Israeli Spacecraft Mission Ends In Failure Just Before Its Landing

The Israeli spacecraft Beresheet – attempted a soft landing to the moon, but due to technical problems has crashed on the lunar surface.

A successful soft landing of Israel’s Beresheet spacecraft would have made Israel the fourth country in the world to do so — soft land on the lunar surface following Russia, the US, and China.

“I regret to say that our spacecraft did not make it in one piece to the moon,” said Opher Doron, the manager of Israel Aerospace Industries’ Space Division. “We made it all the way to the moon, which is a great accomplishment. We are the seventh country to make it.”

The spacecraft is built by SpaceIL and Israel Aerospace Industries, which costs $100 million, lost communications with the control room in Israel during the landing. The program managers responsible for the mission, who also had been watching the mission in the real-time tried to re-establish communications, they also dealt with issues in the spacecraft’s main engine.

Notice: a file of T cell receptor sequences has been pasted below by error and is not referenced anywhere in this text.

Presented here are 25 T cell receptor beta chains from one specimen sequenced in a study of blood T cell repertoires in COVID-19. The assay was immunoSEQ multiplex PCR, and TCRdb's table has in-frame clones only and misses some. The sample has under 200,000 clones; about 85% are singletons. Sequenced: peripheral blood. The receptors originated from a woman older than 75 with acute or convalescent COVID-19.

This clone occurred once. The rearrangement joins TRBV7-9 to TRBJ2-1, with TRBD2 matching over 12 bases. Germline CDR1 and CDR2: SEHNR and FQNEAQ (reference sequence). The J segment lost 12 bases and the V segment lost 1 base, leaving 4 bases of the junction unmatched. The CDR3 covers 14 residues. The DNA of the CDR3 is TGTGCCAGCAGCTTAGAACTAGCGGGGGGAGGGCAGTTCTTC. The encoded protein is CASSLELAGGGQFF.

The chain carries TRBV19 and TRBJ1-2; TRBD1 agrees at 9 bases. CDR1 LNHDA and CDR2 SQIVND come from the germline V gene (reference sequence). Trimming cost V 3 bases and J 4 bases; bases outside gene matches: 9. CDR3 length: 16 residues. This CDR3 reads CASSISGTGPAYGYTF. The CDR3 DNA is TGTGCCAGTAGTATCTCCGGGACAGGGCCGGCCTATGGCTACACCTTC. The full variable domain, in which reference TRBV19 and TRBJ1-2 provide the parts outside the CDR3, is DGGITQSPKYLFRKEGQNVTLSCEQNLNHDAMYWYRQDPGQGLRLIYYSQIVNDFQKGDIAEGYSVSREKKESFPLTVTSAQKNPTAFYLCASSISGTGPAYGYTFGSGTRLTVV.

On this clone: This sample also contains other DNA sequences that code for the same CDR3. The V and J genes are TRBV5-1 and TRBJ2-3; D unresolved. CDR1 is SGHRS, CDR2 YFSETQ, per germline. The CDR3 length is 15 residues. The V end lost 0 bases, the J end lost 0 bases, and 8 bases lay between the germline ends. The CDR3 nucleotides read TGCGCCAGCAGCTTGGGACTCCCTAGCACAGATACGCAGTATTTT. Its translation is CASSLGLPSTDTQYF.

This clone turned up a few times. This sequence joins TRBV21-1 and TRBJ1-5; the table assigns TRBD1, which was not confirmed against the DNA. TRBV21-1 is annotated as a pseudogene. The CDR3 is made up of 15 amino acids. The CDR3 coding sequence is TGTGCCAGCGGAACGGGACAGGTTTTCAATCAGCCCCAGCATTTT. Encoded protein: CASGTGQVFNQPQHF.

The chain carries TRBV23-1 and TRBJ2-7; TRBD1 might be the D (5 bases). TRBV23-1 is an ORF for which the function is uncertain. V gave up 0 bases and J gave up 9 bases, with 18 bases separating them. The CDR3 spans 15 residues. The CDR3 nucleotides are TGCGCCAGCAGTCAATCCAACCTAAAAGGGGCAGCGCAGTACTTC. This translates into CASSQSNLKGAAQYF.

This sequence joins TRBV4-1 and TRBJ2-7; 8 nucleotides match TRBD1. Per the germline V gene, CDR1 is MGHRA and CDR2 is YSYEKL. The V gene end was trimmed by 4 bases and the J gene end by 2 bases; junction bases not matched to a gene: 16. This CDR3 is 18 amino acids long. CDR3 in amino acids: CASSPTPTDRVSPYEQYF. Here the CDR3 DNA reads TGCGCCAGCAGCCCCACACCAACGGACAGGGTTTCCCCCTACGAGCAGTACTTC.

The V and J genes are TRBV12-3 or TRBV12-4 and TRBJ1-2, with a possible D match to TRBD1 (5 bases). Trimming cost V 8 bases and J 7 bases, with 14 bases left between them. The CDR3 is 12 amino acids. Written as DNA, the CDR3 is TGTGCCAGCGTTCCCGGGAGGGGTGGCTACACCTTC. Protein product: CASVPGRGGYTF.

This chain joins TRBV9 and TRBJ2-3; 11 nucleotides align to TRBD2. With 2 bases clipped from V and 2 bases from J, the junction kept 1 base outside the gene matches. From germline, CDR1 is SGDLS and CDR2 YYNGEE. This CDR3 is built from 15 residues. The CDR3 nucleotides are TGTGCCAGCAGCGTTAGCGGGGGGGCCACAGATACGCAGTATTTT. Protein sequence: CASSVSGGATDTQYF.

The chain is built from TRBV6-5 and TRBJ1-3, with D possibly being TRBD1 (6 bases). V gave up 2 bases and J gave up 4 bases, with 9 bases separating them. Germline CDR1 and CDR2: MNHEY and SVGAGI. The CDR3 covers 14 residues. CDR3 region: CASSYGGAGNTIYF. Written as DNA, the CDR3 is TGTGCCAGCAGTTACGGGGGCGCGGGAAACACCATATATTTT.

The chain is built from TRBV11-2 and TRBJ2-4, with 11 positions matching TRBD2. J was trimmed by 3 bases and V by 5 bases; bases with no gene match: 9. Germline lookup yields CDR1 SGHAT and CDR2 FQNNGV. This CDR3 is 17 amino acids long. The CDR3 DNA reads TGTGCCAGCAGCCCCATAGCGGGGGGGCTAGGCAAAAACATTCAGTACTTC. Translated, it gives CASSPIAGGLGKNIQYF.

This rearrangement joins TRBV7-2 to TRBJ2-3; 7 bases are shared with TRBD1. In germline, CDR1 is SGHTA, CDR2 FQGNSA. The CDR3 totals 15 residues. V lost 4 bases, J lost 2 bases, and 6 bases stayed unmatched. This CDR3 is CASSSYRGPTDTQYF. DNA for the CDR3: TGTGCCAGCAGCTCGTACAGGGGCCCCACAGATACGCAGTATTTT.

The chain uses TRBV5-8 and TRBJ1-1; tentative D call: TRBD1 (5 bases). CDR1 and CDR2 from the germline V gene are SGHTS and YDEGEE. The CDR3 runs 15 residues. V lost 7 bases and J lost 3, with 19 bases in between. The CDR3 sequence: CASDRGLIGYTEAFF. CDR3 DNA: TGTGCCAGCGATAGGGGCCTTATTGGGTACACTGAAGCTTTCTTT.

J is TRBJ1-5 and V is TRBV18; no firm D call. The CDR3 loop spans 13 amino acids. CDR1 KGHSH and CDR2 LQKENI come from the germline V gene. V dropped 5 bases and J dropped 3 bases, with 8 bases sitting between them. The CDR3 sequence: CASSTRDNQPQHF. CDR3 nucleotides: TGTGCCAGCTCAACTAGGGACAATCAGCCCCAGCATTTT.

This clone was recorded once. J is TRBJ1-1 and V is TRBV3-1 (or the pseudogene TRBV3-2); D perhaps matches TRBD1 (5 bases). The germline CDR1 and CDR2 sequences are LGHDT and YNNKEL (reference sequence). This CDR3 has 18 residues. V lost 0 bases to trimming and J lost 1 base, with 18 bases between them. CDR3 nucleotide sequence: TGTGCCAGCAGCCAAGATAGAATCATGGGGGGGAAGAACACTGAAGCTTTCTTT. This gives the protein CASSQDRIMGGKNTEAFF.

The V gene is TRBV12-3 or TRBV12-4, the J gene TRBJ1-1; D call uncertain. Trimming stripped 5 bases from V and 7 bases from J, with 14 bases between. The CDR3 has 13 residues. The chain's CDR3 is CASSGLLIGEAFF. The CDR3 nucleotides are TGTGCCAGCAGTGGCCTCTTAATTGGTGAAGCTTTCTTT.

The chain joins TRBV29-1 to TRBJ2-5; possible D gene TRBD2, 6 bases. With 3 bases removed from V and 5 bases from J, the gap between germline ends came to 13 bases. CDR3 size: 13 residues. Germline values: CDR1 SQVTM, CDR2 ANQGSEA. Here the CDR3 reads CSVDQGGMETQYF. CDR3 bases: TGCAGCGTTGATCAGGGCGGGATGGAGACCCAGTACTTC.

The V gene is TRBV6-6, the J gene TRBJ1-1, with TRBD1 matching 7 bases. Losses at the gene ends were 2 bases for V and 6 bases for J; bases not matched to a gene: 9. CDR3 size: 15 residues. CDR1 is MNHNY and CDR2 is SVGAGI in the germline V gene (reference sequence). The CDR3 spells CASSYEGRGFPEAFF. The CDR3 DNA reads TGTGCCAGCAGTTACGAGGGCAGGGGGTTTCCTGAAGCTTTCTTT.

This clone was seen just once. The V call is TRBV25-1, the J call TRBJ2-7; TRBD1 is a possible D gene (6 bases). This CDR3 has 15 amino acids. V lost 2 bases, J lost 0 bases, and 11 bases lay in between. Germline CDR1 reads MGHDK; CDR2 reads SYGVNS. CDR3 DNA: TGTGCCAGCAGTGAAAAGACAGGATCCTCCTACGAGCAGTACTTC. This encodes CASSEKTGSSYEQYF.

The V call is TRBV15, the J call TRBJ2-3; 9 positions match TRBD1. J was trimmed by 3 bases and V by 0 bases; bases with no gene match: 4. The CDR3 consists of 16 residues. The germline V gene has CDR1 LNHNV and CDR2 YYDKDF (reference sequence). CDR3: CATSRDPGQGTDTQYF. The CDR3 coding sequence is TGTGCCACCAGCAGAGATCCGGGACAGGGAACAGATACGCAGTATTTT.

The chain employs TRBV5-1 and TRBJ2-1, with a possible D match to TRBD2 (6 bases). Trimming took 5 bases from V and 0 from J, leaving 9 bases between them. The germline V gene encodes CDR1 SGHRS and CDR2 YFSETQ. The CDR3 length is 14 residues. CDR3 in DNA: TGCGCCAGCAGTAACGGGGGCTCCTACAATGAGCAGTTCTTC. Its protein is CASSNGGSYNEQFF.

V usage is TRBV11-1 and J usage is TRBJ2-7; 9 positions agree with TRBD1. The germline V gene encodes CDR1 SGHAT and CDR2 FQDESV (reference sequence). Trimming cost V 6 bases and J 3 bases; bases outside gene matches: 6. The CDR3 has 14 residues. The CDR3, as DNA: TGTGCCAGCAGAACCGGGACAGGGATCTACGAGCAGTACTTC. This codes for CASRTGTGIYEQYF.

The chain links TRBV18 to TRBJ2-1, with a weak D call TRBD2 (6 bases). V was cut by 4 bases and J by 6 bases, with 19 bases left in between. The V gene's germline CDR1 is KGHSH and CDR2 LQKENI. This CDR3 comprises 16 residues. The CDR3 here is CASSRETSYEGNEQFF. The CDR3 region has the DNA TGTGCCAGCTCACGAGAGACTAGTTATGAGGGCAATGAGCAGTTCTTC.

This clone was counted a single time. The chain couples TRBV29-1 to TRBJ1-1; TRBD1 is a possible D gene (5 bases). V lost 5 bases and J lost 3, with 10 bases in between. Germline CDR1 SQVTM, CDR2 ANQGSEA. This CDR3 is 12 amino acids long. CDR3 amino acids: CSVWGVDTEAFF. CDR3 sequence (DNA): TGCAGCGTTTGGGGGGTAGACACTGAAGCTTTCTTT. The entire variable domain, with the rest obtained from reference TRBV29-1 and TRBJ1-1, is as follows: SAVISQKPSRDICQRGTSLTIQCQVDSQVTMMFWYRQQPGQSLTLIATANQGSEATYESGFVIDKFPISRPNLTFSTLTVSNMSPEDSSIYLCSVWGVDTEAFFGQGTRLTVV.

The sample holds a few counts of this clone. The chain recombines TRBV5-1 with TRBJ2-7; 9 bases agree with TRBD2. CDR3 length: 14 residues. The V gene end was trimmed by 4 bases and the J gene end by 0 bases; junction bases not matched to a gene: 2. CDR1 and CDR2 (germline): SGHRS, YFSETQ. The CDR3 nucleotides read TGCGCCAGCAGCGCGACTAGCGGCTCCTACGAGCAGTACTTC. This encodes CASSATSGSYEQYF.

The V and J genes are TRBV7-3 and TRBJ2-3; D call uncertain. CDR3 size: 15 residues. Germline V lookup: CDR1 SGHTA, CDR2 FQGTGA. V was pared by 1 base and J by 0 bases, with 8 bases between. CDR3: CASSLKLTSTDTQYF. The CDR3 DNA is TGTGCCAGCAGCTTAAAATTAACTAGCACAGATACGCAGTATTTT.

The managers further reported that, at the time of the communications failure, the spacecraft was traveling at approximately 2,110 mph and was about 120 kilometers (about 74 miles) from its intended landing site.

“There is a suspicion that the Beresheet did not land on the moon in the best fashion. We are trying to clarify the matter,” a member of the SpaceIL team monitoring the landing sequence said. The spacecraft crashed at the very last moment of its journey, just before it was supposed to land.

SpaceIL is an Israeli organization, established in 2011 to compete for the Google Lunar Xprize. The contest offered $20 million for the first privately funded team to launch a spacecraft to the moon, transmit high-definition video and travel 500 meters in any direction.

Though the Xprize was canceled in January 2018 the Israeli team decided to continue its pursuit of the moon landing.

The Beresheet spacecraft was launched on board a Falcon 9 rocket in late February. It traveled a total of four million miles to the moon, elevating around the earth before entering orbit around the moon.


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